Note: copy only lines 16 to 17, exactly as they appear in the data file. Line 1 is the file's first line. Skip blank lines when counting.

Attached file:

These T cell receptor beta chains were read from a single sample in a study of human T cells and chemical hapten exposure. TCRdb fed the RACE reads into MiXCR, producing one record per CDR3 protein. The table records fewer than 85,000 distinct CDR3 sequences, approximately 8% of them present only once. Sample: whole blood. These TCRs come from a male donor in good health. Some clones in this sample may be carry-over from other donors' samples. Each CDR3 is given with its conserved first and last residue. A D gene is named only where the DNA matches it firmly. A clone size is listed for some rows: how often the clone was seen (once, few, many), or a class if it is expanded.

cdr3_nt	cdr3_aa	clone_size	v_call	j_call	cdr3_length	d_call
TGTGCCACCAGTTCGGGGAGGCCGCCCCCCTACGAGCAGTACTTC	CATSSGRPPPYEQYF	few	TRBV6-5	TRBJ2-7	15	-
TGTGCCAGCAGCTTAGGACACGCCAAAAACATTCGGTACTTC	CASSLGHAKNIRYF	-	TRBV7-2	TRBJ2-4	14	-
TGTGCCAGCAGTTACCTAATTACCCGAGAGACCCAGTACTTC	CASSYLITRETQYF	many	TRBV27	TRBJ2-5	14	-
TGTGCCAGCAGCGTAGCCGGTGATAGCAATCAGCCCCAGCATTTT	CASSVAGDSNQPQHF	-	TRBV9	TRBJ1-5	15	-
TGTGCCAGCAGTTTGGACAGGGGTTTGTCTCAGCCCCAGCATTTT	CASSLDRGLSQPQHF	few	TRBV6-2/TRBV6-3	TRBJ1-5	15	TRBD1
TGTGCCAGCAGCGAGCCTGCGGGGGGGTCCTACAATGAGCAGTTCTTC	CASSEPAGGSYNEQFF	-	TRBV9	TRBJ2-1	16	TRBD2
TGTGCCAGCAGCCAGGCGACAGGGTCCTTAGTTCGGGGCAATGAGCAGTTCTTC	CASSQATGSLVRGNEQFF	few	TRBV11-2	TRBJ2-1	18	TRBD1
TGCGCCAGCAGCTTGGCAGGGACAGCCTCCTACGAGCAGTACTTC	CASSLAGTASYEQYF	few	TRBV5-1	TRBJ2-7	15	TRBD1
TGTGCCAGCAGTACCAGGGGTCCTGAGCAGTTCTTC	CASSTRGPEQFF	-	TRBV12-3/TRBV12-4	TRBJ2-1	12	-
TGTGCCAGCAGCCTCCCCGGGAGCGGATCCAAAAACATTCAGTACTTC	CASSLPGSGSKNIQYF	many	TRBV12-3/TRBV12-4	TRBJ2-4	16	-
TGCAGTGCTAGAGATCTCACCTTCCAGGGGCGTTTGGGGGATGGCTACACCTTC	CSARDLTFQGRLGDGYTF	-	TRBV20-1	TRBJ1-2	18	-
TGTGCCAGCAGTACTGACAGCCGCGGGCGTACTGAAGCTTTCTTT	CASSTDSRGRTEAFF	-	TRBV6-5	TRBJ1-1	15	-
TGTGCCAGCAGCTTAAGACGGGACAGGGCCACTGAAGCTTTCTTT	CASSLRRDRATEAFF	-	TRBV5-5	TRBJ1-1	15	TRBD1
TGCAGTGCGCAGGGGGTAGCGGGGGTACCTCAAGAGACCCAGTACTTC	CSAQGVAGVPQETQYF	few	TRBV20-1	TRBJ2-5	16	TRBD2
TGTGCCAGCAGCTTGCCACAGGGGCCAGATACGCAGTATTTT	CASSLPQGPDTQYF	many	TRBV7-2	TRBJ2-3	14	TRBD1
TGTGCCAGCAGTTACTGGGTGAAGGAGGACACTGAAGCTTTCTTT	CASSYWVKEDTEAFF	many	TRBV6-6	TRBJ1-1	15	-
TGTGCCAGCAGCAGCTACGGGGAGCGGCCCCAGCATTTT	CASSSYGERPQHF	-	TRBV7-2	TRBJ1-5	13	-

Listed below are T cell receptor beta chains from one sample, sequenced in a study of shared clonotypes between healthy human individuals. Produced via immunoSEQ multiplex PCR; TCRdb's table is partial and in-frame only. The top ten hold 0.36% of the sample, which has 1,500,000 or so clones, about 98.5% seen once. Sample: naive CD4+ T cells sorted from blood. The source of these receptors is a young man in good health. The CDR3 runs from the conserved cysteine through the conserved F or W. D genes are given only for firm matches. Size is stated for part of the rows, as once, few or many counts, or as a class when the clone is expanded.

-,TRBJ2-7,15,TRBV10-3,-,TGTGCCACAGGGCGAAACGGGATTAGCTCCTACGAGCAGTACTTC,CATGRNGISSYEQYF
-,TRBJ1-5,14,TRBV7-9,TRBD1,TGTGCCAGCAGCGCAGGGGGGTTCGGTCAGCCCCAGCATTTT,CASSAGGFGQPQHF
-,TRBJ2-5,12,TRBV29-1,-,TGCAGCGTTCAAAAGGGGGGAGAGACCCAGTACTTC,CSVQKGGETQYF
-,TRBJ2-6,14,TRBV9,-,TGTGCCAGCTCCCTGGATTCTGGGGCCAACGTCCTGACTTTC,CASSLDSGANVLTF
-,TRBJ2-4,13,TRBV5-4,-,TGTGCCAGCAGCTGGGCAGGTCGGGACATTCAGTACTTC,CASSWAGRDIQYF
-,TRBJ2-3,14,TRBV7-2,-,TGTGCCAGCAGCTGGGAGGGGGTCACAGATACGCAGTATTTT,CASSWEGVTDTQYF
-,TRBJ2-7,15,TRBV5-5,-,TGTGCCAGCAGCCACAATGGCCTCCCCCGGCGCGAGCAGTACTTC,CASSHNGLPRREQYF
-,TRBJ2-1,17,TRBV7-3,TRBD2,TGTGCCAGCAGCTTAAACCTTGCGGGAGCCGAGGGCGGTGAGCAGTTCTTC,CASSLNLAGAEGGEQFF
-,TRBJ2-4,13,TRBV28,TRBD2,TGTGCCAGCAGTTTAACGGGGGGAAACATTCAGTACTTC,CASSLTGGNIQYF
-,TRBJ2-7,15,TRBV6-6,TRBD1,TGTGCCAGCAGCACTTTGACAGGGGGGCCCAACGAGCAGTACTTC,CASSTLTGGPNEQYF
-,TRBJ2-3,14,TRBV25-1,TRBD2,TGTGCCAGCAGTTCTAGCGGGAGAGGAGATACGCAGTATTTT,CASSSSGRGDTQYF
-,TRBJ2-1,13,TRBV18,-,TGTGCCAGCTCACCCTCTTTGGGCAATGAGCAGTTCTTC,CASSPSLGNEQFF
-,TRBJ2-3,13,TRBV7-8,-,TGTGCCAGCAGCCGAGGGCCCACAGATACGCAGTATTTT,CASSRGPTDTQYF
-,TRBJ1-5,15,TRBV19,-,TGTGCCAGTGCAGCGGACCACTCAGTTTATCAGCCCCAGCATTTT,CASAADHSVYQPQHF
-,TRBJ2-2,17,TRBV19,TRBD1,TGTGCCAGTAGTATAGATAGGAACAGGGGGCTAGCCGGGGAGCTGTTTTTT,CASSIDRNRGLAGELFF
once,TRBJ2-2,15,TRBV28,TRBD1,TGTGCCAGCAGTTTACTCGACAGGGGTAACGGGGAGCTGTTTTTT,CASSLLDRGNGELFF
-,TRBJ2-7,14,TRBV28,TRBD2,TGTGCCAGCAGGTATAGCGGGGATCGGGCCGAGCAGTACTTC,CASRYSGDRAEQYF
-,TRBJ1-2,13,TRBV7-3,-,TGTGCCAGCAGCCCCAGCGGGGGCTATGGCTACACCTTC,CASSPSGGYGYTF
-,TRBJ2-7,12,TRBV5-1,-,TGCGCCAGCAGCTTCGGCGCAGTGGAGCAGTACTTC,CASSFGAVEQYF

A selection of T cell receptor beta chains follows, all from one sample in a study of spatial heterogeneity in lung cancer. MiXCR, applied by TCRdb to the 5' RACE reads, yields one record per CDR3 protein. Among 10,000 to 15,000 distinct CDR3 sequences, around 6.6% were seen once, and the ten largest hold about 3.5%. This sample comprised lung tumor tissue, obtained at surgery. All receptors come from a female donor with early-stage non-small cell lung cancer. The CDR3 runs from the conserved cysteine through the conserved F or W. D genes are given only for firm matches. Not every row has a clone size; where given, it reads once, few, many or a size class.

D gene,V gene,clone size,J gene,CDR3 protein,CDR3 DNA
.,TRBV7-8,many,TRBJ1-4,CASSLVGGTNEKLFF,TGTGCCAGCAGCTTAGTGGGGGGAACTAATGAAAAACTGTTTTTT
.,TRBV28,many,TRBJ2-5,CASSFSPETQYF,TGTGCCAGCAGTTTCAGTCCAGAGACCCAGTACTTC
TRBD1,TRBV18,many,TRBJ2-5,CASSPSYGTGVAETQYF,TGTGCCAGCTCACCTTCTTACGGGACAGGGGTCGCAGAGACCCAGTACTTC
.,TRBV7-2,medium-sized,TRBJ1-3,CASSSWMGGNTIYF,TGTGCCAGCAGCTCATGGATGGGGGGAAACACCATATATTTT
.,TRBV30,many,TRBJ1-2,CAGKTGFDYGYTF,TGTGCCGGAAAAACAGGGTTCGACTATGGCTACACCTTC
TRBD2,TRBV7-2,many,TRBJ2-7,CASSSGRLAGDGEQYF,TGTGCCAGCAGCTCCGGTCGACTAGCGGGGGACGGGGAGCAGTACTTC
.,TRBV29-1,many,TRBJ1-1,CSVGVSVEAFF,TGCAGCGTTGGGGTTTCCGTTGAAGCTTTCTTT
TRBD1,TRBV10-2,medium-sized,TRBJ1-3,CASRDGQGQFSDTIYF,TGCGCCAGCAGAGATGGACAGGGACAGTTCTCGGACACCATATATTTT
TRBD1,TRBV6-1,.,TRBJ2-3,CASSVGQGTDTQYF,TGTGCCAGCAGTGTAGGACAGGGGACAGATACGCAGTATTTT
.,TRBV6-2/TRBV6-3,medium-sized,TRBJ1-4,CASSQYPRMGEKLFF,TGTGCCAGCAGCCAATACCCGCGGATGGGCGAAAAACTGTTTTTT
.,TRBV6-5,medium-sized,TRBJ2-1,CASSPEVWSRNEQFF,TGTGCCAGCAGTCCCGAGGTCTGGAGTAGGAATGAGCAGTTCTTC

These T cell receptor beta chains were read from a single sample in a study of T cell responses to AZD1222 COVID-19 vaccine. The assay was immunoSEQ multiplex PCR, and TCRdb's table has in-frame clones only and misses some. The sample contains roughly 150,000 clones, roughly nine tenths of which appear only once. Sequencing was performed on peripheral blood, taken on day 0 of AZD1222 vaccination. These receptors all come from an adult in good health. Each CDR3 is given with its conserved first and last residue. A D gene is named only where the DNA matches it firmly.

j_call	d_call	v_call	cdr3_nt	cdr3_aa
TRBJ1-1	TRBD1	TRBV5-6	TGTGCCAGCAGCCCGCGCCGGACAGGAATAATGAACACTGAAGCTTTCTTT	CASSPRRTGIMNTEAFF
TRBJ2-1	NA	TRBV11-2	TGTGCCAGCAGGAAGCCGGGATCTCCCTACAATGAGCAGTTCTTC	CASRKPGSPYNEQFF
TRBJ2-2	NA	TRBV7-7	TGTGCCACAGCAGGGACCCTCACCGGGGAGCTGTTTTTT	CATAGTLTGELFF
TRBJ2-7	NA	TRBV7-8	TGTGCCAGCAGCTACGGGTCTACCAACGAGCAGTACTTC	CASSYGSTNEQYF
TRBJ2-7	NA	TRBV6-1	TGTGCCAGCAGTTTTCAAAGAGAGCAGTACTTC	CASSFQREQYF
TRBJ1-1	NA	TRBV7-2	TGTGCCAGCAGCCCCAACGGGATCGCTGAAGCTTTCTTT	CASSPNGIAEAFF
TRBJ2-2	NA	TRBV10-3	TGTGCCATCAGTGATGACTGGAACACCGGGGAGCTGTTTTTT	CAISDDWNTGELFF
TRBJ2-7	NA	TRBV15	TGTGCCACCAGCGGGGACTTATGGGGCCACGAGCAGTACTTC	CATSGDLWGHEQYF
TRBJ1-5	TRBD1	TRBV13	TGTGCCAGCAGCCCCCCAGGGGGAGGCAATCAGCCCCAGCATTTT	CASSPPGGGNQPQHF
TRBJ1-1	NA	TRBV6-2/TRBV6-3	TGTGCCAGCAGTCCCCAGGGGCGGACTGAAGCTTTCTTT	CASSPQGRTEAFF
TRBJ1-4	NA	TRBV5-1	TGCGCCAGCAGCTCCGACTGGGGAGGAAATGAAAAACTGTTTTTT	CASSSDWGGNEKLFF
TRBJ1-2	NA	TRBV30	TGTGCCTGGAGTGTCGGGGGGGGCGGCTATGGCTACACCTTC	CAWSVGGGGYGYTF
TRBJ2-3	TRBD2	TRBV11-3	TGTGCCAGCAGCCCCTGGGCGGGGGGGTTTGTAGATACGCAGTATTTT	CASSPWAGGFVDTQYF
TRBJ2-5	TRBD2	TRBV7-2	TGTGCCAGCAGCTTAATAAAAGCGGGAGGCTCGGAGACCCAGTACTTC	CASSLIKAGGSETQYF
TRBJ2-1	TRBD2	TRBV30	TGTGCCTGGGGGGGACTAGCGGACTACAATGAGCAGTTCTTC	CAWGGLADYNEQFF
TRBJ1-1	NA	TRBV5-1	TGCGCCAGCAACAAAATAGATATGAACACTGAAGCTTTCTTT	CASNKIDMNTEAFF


TGCAGTGCGCAGGGGGTAGCGGGGGTACCTCAAGAGACCCAGTACTTC	CSAQGVAGVPQETQYF	few	TRBV20-1	TRBJ2-5	16	TRBD2
TGTGCCAGCAGCTTGCCACAGGGGCCAGATACGCAGTATTTT	CASSLPQGPDTQYF	many	TRBV7-2	TRBJ2-3	14	TRBD1